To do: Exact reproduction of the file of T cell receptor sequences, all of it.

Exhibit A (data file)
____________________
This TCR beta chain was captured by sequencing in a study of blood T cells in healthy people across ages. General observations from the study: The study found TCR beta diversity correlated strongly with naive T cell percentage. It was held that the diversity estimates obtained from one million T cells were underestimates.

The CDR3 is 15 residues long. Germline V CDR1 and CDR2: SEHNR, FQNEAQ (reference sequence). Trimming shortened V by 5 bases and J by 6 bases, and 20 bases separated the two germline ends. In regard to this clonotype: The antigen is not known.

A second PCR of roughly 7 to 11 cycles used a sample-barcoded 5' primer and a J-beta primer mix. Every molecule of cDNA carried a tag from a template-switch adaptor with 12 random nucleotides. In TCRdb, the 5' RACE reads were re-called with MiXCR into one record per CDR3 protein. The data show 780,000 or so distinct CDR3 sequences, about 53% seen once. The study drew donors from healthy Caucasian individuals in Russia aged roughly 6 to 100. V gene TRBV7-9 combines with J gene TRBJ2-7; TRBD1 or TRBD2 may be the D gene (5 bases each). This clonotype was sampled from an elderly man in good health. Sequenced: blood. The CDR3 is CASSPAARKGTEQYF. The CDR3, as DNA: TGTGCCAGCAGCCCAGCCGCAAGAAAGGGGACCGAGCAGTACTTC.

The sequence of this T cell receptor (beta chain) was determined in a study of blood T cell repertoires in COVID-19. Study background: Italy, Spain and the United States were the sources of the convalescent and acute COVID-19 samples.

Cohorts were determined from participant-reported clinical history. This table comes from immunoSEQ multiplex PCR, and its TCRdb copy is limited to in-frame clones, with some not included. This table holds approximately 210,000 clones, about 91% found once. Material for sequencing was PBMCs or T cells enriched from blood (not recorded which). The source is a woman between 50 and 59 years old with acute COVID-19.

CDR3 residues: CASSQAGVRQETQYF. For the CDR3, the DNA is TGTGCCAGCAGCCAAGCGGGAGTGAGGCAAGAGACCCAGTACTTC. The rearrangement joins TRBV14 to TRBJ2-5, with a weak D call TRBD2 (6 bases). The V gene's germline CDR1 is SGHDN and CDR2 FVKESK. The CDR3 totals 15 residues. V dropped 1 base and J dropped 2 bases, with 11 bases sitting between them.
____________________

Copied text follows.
This TCR beta chain was captured by sequencing in a study of blood T cells in healthy people across ages. General observations from the study: The study found TCR beta diversity correlated strongly with naive T cell percentage. It was held that the diversity estimates obtained from one million T cells were underestimates.

The CDR3 is 15 residues long. Germline V CDR1 and CDR2: SEHNR, FQNEAQ (reference sequence). Trimming shortened V by 5 bases and J by 6 bases, and 20 bases separated the two germline ends. In regard to this clonotype: The antigen is not known.

A second PCR of roughly 7 to 11 cycles used a sample-barcoded 5' primer and a J-beta primer mix. Every molecule of cDNA carried a tag from a template-switch adaptor with 12 random nucleotides. In TCRdb, the 5' RACE reads were re-called with MiXCR into one record per CDR3 protein. The data show 780,000 or so distinct CDR3 sequences, about 53% seen once. The study drew donors from healthy Caucasian individuals in Russia aged roughly 6 to 100. V gene TRBV7-9 combines with J gene TRBJ2-7; TRBD1 or TRBD2 may be the D gene (5 bases each). This clonotype was sampled from an elderly man in good health. Sequenced: blood. The CDR3 is CASSPAARKGTEQYF. The CDR3, as DNA: TGTGCCAGCAGCCCAGCCGCAAGAAAGGGGACCGAGCAGTACTTC.

The sequence of this T cell receptor (beta chain) was determined in a study of blood T cell repertoires in COVID-19. Study background: Italy, Spain and the United States were the sources of the convalescent and acute COVID-19 samples.

Cohorts were determined from participant-reported clinical history. This table comes from immunoSEQ multiplex PCR, and its TCRdb copy is limited to in-frame clones, with some not included. This table holds approximately 210,000 clones, about 91% found once. Material for sequencing was PBMCs or T cells enriched from blood (not recorded which). The source is a woman between 50 and 59 years old with acute COVID-19.

CDR3 residues: CASSQAGVRQETQYF. For the CDR3, the DNA is TGTGCCAGCAGCCAAGCGGGAGTGAGGCAAGAGACCCAGTACTTC. The rearrangement joins TRBV14 to TRBJ2-5, with a weak D call TRBD2 (6 bases). The V gene's germline CDR1 is SGHDN and CDR2 FVKESK. The CDR3 totals 15 residues. V dropped 1 base and J dropped 2 bases, with 11 bases sitting between them.